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Struwwelpeter in a children's book from 1917.

Der Struwwelpeter (1845) is a popular German children's book by Heinrich Hoffmann. It comprises ten illustrated and rhymed stories, mostly about children. Each has a clear moral that demonstrates the disastrous consequences of misbehavior in an exaggerated way. The title of the first story provides the title of the whole book. Literally translated, Struwwel-Peter means Shaggy-Peter.



Hoffmann, a German psychiatrist, wanted to buy a picture book for his son for Christmas in 1844. Not impressed by what the stores had to offer, he instead bought a notebook and wrote his own stories and pictures.[1] Hoffmann was persuaded by friends to publish the book anonymously as Lustige Geschichten und drollige Bilder mit 15 schön kolorierten Tafeln für Kinder von 3-6 Jahren (Funny Stories and Whimsical Pictures with 15 Beautifully Coloured Panels for Children Aged 3 to 6) in 1845. It was not until the third edition in 1858 that the book was published under the title Struwwelpeter. The book became very popular among children throughout Europe, and, writes author and researcher Penni Cotton, the pictures and characters showed a great deal of originality and directness.[1]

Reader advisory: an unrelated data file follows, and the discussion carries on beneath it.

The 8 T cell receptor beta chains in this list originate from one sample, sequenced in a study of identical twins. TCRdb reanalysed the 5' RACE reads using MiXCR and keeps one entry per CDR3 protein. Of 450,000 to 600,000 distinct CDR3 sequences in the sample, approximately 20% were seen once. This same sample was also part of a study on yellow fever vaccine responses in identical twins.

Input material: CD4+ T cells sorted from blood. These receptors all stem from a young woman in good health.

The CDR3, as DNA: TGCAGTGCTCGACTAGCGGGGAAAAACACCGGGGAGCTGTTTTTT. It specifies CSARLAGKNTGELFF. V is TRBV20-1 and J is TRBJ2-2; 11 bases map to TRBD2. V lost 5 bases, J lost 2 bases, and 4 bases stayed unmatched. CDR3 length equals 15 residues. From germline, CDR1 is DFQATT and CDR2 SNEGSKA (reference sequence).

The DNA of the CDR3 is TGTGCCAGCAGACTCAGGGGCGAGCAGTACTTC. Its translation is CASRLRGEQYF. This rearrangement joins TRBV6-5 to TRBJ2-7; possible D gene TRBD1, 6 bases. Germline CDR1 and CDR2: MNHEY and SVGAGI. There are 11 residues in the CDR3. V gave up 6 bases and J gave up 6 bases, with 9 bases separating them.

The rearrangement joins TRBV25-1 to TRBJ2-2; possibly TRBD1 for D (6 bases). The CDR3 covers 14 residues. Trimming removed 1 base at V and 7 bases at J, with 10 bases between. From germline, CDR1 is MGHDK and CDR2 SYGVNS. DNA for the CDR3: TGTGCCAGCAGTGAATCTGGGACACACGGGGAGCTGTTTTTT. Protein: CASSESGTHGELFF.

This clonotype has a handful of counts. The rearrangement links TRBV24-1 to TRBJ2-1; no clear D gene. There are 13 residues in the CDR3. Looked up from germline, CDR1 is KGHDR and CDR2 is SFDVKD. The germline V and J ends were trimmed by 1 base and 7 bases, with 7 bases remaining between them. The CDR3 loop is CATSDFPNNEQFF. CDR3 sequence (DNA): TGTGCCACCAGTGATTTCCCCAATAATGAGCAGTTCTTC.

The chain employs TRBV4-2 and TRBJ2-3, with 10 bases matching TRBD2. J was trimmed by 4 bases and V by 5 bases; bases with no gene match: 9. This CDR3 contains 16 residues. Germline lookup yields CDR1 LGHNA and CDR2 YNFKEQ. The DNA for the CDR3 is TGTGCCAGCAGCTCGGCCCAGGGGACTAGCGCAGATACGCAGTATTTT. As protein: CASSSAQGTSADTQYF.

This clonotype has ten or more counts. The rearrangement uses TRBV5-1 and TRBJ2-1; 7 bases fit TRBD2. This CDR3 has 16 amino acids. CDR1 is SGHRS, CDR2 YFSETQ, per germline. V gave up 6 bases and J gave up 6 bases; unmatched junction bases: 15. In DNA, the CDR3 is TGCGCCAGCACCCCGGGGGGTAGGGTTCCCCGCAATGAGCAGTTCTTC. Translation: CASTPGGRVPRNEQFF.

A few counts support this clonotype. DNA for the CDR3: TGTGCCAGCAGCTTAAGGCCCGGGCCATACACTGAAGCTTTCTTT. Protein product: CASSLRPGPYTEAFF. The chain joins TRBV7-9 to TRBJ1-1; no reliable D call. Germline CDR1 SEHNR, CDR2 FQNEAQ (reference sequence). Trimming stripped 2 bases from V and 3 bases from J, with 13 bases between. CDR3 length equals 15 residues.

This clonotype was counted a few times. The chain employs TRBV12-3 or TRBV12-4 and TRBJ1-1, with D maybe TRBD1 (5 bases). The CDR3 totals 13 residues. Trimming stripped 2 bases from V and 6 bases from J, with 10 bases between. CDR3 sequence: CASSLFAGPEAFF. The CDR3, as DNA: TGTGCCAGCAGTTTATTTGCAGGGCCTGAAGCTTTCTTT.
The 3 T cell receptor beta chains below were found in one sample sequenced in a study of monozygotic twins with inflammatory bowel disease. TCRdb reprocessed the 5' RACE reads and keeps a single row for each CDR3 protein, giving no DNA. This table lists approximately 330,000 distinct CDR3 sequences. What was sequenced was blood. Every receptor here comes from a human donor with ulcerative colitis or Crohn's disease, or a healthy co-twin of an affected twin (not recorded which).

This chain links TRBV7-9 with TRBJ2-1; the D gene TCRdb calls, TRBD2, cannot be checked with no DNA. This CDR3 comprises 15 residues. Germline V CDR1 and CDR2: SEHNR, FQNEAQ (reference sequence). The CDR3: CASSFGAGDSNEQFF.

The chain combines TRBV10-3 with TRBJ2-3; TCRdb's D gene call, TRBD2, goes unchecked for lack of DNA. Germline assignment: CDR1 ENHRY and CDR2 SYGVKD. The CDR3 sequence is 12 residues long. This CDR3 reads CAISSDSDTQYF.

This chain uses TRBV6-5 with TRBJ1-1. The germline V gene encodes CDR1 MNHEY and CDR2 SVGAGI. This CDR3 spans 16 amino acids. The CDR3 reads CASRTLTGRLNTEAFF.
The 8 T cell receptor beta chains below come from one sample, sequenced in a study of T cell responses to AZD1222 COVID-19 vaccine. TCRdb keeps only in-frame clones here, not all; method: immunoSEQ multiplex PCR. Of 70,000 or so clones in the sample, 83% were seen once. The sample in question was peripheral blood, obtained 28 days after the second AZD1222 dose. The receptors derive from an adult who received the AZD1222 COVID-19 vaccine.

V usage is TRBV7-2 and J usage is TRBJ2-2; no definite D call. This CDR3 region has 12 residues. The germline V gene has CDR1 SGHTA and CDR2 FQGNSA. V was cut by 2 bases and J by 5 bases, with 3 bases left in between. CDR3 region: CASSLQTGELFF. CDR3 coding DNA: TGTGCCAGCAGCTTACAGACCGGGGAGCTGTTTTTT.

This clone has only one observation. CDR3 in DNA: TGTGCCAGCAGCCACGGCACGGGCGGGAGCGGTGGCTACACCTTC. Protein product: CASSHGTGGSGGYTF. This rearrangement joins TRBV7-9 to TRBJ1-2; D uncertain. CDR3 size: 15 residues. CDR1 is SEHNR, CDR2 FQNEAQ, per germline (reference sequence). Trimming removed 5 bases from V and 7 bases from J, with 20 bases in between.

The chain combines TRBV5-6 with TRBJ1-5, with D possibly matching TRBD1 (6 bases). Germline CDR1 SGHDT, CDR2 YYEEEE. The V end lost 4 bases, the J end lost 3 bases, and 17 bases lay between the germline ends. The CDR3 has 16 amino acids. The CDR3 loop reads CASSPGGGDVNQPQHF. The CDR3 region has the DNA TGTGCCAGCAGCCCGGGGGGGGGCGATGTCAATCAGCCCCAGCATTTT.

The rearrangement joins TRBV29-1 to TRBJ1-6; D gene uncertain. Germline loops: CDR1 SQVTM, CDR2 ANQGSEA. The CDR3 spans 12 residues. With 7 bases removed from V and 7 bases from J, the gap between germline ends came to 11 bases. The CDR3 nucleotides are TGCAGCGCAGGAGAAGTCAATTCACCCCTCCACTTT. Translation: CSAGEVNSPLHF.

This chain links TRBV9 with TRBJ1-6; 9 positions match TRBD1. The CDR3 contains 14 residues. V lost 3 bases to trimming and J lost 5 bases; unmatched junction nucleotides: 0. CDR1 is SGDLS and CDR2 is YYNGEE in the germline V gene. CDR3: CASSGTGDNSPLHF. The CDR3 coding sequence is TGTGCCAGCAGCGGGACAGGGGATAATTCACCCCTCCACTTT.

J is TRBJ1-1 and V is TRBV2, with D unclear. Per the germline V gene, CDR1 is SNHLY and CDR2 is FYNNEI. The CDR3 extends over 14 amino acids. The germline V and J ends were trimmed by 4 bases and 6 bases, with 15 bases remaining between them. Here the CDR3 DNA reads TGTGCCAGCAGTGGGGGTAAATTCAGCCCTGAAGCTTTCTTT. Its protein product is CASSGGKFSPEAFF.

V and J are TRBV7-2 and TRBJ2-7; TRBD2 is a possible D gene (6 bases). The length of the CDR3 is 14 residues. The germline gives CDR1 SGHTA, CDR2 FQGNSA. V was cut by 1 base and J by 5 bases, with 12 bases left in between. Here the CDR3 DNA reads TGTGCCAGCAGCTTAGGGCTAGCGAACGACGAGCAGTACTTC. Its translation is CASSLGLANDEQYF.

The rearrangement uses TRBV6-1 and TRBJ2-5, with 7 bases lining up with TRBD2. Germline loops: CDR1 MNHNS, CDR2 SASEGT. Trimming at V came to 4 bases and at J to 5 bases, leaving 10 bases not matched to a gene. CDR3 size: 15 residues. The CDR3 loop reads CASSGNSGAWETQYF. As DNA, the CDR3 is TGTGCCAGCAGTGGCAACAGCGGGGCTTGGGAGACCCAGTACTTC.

Struwwelpeter has been translated into several languages. The first English translation appeared in 1848. Mark Twain's English translation of the book is called "Slovenly Peter." A link to an english translation of the entire book is here. [1]

In 2006, Fantagraphics Books published the first completely digital version of Struwwelpeter, reinterpreted and illustrated by Bob Staake.


Nikolas, as he is about to dunk three boys in his inkstand. Illustration from a 1917 edition.

Struwwelpeter describes a boy who does not groom himself properly and is consequently unpopular.

In "Die Geschichte vom bösen Friederich" (The Story of Cruel Frederick - lit. The Story of Bad Frederick), a violent boy terrorizes animals and people. Eventually he is bitten by a dog, who goes on to eat the boy's sausages while he is bedridden.

In "Die gar traurige Geschichte mit dem Feuerzeug" (The Dreadful Story of Pauline and the Matches - lit. The Very Sad Story of the Matches), a girl plays with matches and burns to death.

In "Die Geschichte von den schwarzen Buben" (The Story of the Inky Boys - lit. The Story of the Black Boys), Nikolas (that is, Saint Nicholas[2]) catches three boys teasing a dark-skinned boy. To teach them a lesson, he dips the three boys in black ink, to make them even darker-skinned than the boy they'd teased.